Q: How do I provide routine care for residents with suspected or confirmed cases of COVID-19?

A: The Chief Medical Officer of Health has directed health care workers to perform a point-of-care risk assessments before interaction with the resident and at a minimum, contact and droplet precautions must be used by workers for all interactions with suspected, presumed or confirmed COVID-19 patients.

Airborne precautions when aerosol generating medical procedures are planned or anticipated to be performed on patients with suspected or confirmed COVID-19, based on a point of care risk assessment and clinical and professional judgement.

Retirement home staff who are interacting with residents must review and adopt the Updated IPAC Recommendations for Use of Personal Protective Equipment for Care of Individuals with Suspect or Confirmed COVID-19 dated March 25, 2020 which has been prepared by Public Health Ontario.

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A retirement home

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There are over 700 licensed retirement homes in Ontario. Let us help you find the one that’s right for you.


#ICON

Status of home

Search the Retirement Home Database for a complete history of a retirement home's compliance with the Act.

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#ICON

Types of homes

If you've never lived in a retirement home or haven’t needed long-term care, you may not be aware of the difference between the two. Here is what you need to know.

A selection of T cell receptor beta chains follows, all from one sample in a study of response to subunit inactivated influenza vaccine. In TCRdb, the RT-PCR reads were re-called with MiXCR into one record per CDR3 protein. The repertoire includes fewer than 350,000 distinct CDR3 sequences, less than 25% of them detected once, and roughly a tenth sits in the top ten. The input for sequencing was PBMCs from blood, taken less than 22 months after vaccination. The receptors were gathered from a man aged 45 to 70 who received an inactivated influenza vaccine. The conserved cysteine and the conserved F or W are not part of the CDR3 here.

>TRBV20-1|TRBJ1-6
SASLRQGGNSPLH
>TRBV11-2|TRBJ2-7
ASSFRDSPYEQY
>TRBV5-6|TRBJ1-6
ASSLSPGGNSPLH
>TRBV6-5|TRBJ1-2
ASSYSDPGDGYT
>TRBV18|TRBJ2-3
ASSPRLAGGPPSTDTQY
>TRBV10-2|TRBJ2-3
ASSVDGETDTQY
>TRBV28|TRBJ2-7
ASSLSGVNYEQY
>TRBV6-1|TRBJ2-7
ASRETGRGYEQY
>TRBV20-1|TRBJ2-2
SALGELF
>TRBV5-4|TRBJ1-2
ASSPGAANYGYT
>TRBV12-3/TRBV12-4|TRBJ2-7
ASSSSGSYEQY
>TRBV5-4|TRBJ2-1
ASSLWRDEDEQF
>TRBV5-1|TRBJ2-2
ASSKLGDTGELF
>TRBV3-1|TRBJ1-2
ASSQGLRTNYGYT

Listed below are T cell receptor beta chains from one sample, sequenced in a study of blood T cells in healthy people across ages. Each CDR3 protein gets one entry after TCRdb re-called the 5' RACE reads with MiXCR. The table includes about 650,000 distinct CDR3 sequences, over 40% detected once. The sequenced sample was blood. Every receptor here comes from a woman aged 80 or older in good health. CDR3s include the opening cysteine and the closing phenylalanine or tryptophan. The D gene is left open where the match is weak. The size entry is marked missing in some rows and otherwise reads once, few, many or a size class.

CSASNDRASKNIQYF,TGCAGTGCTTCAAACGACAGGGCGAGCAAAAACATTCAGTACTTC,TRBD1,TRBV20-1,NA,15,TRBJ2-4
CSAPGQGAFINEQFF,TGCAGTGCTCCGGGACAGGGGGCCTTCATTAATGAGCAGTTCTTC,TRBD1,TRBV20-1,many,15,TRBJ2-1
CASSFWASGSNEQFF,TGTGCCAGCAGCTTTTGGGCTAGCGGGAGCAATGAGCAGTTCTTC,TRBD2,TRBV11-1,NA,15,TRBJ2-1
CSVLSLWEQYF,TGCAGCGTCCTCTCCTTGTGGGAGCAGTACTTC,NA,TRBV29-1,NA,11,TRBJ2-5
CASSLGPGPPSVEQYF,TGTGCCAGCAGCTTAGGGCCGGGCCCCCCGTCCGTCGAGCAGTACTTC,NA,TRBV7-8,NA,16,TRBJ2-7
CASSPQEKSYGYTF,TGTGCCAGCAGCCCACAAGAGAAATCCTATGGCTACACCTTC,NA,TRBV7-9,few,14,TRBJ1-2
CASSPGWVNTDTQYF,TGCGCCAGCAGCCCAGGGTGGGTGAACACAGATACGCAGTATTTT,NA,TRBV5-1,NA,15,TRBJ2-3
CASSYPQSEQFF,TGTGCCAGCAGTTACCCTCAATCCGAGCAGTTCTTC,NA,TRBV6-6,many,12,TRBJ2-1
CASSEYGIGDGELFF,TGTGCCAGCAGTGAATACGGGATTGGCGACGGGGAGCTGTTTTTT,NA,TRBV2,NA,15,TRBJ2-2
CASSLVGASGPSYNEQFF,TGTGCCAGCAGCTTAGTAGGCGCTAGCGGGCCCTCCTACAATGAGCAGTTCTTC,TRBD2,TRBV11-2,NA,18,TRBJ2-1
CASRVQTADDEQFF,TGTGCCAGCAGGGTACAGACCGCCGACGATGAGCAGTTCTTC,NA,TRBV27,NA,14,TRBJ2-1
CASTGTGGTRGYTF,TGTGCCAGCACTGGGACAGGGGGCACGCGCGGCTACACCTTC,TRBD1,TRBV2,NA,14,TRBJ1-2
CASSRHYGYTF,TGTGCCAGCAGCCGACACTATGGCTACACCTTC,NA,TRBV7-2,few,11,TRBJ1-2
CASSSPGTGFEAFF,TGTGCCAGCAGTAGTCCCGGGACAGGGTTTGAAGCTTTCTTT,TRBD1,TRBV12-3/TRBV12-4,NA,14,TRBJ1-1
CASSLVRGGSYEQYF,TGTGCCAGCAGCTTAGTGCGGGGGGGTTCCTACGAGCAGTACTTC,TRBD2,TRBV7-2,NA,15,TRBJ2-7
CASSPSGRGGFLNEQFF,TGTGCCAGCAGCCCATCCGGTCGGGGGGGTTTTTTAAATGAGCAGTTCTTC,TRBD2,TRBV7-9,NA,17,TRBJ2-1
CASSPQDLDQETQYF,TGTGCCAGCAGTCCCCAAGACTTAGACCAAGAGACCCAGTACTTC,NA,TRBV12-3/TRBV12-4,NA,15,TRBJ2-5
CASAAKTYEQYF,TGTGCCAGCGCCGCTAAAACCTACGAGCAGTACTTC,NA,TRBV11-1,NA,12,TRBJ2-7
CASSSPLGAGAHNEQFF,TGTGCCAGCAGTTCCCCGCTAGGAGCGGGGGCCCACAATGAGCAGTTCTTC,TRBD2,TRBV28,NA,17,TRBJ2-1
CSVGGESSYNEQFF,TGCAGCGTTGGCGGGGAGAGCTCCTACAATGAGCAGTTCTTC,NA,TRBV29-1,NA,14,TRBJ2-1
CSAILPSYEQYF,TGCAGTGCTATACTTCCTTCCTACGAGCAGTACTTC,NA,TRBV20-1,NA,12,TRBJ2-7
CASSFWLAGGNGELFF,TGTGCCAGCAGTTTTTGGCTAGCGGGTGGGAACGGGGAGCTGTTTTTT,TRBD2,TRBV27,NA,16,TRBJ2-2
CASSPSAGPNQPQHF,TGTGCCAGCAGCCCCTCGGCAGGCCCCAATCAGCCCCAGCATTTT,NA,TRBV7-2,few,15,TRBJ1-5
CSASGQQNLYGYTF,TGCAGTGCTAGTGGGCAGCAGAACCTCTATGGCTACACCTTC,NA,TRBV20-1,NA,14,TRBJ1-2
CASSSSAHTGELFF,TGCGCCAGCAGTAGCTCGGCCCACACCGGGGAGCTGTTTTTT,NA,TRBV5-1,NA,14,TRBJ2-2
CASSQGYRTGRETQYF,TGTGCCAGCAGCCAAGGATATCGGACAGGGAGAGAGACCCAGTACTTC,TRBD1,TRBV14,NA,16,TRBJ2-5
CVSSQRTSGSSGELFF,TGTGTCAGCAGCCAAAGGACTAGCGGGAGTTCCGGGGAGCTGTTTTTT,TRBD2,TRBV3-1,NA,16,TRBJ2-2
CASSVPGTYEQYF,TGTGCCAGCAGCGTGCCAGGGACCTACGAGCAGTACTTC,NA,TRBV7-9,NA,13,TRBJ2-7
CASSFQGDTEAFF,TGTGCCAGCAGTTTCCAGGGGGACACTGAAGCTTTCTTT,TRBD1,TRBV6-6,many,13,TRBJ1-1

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I’m not sure how to start

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A retirement home 1

There are over 700 licensed retirement homes in Ontario. Let us help you find the one that’s right for you.


#ICON

Status of home

Search the Retirement Home Database for a complete history of a retirement home's compliance with the Act.

Read More
#ICON

Types of homes

If you've never lived in a retirement home or haven’t needed long-term care, you may not be aware of the difference between the two. Here is what you need to know.

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#ICON

I’m not sure how to start

Here, we’ll provide tools to help support your research.

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A retirement home 1

There are over 700 licensed retirement homes in Ontario. Let us help you find the one that’s right for you.


#ICON

Status of home

Search the Retirement Home Database for a complete history of a retirement home's compliance with the Act.

Read More
#ICON

Types of homes

If you've never lived in a retirement home or haven’t needed long-term care, you may not be aware of the difference between the two. Here is what you need to know.

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#ICON

I’m not sure how to start

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A retirement home 1

There are over 700 licensed retirement homes in Ontario. Let us help you find the one that’s right for you.


#ICON

Status of home

Search the Retirement Home Database for a complete history of a retirement home's compliance with the Act.

Read More
#ICON

Types of homes

If you've never lived in a retirement home or haven’t needed long-term care, you may not be aware of the difference between the two. Here is what you need to know.

Read More